The contact pier is the rectangular-shaped terminal that is connected to the Main Terminal Building. It serves as the domestic terminal for Malaysia Airlines. Some international flights are handled there as well. Previously it used to cater to low-cost carriers' passengers. At the north side of the pier, it can only accommodate narrow-bodied aircraft. In contrast, the south side of the contact pier can accommodate Boeing 737 and Boeing 747 or similar sized aircraft.[citation needed]

There were plans to increase and maximize the Main Terminal Building's and Contact Pier's retail area however, the plan was postponed due to Visit Malaysia Year 2007.[19]

The gates in Main Terminal Building's contact pier has alphabet prefix of A and B for domestic flights, which is accessible from domestic departures on Level 3 where passengers descend after security check, and G and H for international flights. Basically Gates G & H are sharing the same boarding lounge as Gates A & B, where after boarding and secondary security check (before boarding aircraft)passengers descend into the same boarding lounge with the doors for "A & B" on level 3 sealed off for international flights. For domestic flights, the stairs to access "G & H" are sealed off instead.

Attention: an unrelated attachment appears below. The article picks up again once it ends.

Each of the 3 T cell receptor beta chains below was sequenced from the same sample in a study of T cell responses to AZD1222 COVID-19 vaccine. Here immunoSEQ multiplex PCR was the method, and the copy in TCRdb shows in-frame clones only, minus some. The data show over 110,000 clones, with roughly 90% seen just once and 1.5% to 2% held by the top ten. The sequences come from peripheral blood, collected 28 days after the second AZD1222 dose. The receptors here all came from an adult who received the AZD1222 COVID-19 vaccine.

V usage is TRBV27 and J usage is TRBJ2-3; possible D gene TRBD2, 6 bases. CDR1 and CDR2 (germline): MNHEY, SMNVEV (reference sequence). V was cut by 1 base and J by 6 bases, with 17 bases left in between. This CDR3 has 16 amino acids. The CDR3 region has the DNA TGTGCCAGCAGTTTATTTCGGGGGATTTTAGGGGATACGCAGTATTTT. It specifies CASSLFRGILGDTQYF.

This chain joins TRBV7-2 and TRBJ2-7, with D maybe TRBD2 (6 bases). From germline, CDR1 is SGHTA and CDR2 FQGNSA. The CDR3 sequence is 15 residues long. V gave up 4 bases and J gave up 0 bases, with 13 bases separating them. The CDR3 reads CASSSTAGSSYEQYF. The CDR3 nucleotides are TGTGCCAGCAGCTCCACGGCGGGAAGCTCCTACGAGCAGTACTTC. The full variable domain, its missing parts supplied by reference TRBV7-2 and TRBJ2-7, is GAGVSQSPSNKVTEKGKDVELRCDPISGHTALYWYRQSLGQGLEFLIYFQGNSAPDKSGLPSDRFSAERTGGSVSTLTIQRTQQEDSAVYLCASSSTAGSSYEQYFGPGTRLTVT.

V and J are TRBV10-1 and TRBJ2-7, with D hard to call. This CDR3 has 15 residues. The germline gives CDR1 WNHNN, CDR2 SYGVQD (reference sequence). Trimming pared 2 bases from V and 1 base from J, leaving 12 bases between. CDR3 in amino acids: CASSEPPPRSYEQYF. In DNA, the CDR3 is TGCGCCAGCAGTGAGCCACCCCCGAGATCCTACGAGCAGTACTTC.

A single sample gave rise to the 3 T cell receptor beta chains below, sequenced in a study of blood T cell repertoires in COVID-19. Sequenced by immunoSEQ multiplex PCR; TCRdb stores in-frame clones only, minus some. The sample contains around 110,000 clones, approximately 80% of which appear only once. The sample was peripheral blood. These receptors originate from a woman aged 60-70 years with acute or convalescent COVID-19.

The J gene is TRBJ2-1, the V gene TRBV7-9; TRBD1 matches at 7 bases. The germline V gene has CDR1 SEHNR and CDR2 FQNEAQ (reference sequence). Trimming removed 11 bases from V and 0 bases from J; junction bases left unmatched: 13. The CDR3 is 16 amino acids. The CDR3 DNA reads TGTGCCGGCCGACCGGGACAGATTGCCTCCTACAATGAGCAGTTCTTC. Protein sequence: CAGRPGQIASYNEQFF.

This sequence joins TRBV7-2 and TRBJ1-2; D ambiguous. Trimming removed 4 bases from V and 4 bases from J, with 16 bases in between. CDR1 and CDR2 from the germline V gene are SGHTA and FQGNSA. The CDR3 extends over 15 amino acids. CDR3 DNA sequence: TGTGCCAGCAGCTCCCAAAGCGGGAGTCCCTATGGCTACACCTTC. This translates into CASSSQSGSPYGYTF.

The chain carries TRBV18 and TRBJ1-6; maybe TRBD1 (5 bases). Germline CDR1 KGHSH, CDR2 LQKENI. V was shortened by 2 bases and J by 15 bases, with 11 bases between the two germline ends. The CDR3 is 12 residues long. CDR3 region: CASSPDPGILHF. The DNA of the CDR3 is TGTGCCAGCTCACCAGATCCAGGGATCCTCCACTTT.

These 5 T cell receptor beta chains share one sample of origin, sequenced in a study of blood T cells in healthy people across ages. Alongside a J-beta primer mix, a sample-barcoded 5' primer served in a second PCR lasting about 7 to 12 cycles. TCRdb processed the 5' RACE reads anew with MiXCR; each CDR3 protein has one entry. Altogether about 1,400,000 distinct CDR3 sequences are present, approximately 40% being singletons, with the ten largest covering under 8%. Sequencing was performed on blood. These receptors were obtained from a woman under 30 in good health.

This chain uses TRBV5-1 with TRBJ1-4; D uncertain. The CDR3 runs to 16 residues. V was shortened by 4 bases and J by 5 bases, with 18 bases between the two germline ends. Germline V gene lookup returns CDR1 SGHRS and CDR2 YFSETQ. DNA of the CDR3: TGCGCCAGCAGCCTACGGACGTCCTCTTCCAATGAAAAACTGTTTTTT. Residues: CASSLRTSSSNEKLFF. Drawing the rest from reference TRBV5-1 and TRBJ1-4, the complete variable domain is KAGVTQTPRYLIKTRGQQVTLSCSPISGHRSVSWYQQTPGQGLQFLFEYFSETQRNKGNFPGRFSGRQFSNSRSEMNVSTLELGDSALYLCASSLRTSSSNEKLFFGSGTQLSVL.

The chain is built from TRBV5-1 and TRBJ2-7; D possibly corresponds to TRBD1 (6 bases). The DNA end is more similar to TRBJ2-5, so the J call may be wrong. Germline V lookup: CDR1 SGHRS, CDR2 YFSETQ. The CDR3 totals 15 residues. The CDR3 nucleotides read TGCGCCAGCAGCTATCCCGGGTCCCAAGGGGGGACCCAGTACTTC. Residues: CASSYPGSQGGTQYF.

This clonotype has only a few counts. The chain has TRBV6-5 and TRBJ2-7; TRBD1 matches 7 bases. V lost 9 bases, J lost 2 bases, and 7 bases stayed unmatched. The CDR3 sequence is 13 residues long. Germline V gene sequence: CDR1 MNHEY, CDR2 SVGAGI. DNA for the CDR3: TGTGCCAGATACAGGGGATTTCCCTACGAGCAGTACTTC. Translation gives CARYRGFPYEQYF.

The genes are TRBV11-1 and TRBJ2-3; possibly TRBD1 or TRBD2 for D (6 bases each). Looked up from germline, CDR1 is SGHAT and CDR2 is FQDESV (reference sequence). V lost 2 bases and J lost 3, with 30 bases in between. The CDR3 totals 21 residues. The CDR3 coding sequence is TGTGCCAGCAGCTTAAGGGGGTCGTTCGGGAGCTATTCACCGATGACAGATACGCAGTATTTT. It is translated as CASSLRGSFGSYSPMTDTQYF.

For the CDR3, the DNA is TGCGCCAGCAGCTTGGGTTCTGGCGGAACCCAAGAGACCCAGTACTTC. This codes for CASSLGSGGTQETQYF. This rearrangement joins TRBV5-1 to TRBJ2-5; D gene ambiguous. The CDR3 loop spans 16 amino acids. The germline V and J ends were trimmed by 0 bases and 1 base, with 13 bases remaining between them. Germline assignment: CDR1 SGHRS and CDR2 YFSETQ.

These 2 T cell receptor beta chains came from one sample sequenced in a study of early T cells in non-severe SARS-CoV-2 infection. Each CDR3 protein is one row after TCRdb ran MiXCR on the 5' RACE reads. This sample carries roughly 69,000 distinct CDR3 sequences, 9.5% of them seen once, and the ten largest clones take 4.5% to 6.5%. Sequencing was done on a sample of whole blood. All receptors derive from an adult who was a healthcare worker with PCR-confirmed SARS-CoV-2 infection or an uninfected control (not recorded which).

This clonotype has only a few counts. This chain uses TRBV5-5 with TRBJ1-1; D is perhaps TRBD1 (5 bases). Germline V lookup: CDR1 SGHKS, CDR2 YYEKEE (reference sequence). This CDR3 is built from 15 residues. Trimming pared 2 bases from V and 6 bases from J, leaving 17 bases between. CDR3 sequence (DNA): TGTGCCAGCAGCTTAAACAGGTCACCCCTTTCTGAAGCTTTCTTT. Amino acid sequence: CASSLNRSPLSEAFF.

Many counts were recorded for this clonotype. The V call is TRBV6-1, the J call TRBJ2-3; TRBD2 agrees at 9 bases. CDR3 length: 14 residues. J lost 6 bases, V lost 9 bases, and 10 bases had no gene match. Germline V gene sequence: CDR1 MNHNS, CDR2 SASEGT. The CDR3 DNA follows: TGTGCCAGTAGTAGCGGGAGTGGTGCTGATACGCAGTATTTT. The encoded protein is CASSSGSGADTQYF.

Satellite terminal A[edit]

Interior of the Satellite Terminal

The 176,000 square metres (1,890,000 sq ft) satellite building accommodates international flights departing and arriving at KLIA. Passengers have to travel to the satellite building via the Aerotrain. There is a wide array of duty-free shops and prestige brand boutiques in the satellite building. This includes international brands such as Burberry, Harrods, Montblanc, Salvatore Ferragamo and recently, Mango has opened its first boutique at an airport in the Asian region.[citation needed] Among all international labels available within the terminal, some boutiques such as Harrods are only available in the airport. A number of restaurants and international airlines' lounges are available as well as an Airside Transit Hotel.